Wednesday, October 31, 2007

Book Review: So Shall We Reap by Colin Tudge

Food continues to become cheaper and accessible through supermarkets, but is it getting better, and is the current supply sustainable? In "So Shall We Reap" Colin Tudge deals with such questions by linking gastronomy, the hunter gatherer and the rural economy to oil production, health, animal welfare and cut-throat business practices. In this book the reader learns about the global food industry and how it has changed throughout the last century and how these changes have resulted in the call for Genetically Modified Organisms by parties set to benefit economically by their introduction.

Although written by a scientist, who is able to rely on countless disciplines for his arguments, this book is an enjoyable and informative read, linking from one topic to another with great skill in something of a revelationary style. This book is the story of how modern agriculture is nowhere near as "efficient" as many politicians would have us believe, burdened as it is by its link to the availability of cheap oil, pollution, the demise of the rural economy and the uneven distribution of wealth.

For anyone interested in cuisine, social equality, conservation or agriculture this book is an essential read and one can only feel that if those involved in agricultural policy making had an awareness of how all these issues fit together as acute as the author's then humanity might not be languishing as it is. This book is logically argued and the author does well to counter arguments against his philosphy before they are raised. Some points, however, are a little repetatively argued but, as the adage says, if a point is worth making once.........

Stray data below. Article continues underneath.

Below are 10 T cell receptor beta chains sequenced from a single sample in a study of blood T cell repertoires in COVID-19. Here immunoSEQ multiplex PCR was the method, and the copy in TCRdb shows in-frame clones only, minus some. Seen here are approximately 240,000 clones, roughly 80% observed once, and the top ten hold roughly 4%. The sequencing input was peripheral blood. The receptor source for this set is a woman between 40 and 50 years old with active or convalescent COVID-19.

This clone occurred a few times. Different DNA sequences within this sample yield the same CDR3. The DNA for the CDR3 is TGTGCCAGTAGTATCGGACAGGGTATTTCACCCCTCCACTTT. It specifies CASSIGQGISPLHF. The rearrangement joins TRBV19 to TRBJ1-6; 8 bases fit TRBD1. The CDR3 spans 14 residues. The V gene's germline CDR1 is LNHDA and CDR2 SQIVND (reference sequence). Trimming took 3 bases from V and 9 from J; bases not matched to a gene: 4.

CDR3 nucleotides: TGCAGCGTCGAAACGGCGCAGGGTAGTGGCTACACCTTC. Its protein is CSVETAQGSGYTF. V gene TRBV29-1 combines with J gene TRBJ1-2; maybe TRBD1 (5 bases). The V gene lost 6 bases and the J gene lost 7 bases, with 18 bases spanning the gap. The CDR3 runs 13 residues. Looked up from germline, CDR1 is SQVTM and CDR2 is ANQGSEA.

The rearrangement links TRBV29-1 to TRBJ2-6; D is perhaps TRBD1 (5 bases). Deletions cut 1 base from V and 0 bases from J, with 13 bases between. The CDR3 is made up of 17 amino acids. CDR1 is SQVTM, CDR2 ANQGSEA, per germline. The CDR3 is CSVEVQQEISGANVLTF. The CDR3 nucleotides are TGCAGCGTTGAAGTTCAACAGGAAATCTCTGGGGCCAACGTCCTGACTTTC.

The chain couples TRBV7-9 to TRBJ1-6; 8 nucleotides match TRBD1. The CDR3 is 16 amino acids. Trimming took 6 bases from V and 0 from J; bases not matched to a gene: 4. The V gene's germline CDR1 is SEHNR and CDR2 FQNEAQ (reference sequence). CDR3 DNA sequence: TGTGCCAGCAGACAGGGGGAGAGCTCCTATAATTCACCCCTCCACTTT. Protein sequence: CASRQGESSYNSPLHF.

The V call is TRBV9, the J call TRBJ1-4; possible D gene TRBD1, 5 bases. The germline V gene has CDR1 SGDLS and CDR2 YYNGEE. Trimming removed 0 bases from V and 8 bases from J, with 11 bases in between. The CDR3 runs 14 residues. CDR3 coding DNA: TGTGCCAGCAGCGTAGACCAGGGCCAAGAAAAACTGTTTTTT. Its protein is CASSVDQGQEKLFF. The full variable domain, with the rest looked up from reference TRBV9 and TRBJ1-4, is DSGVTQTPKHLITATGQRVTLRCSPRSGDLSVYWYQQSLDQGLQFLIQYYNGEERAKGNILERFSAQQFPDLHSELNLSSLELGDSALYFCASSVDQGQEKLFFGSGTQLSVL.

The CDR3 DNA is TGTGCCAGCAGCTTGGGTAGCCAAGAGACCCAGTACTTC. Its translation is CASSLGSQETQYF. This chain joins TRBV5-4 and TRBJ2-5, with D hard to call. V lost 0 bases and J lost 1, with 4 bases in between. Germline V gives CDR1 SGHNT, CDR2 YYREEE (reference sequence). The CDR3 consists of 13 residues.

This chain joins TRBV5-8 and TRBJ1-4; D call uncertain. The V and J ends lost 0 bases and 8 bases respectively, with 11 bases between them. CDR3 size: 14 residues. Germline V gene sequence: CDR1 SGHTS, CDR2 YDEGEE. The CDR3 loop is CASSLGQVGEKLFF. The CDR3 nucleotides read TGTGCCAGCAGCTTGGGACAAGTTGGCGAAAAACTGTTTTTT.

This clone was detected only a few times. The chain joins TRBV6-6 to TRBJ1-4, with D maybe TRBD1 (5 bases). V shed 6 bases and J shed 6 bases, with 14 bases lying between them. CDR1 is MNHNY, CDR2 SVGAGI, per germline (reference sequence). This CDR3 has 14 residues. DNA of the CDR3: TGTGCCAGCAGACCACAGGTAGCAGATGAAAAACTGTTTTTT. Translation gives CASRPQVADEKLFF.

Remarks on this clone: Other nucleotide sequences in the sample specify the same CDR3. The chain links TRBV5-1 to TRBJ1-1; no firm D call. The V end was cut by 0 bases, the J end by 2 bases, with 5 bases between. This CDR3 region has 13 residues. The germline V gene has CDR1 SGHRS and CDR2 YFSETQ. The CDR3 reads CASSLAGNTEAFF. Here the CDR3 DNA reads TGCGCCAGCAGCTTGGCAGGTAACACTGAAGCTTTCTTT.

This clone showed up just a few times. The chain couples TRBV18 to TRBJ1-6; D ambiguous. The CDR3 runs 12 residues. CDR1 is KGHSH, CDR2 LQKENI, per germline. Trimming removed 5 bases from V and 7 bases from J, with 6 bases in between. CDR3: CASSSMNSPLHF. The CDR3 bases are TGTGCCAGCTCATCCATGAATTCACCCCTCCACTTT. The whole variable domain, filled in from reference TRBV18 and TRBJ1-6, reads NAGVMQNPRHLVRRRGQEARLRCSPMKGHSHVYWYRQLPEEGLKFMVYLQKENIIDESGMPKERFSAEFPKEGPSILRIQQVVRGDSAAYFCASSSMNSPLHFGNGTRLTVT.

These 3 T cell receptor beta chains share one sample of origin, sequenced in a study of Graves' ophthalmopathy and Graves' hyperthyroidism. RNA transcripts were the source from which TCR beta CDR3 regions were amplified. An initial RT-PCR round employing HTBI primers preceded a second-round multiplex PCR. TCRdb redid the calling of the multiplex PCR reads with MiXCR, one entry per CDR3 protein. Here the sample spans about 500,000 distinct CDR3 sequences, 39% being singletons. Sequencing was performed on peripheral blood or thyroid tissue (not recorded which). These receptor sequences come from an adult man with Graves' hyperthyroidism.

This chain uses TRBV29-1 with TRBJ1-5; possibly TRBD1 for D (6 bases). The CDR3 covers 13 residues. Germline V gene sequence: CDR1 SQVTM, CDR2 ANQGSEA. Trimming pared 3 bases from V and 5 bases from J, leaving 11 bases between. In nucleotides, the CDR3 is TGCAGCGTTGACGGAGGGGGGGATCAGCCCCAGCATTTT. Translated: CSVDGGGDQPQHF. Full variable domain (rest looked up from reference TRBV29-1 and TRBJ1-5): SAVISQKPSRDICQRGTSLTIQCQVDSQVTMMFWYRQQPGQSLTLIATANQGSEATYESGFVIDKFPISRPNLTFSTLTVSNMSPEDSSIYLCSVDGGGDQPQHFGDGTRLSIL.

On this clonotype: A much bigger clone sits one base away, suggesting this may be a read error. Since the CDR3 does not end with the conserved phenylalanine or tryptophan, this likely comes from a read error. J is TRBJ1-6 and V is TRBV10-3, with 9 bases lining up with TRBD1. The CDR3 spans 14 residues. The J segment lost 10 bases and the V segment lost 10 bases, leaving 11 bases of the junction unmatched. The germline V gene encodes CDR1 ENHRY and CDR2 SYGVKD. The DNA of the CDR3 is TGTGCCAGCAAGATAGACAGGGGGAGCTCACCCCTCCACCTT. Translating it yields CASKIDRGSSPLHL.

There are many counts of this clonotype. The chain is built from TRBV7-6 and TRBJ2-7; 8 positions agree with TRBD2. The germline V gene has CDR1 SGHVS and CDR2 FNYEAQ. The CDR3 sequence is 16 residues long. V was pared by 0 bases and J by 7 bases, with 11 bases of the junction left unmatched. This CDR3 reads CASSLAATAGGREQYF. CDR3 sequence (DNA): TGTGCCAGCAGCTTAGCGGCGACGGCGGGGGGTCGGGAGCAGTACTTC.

I would suggest that to students of agriculture, ecology, conservation, politics and social affairs this book is essential reading and readers with an enquiring mind will find it surpringly interesting. The themes covered here affect everybody and as such it will be enjoyed by any reader who enjoys intelligently argued writing.

Score: 9.5/10

No comments: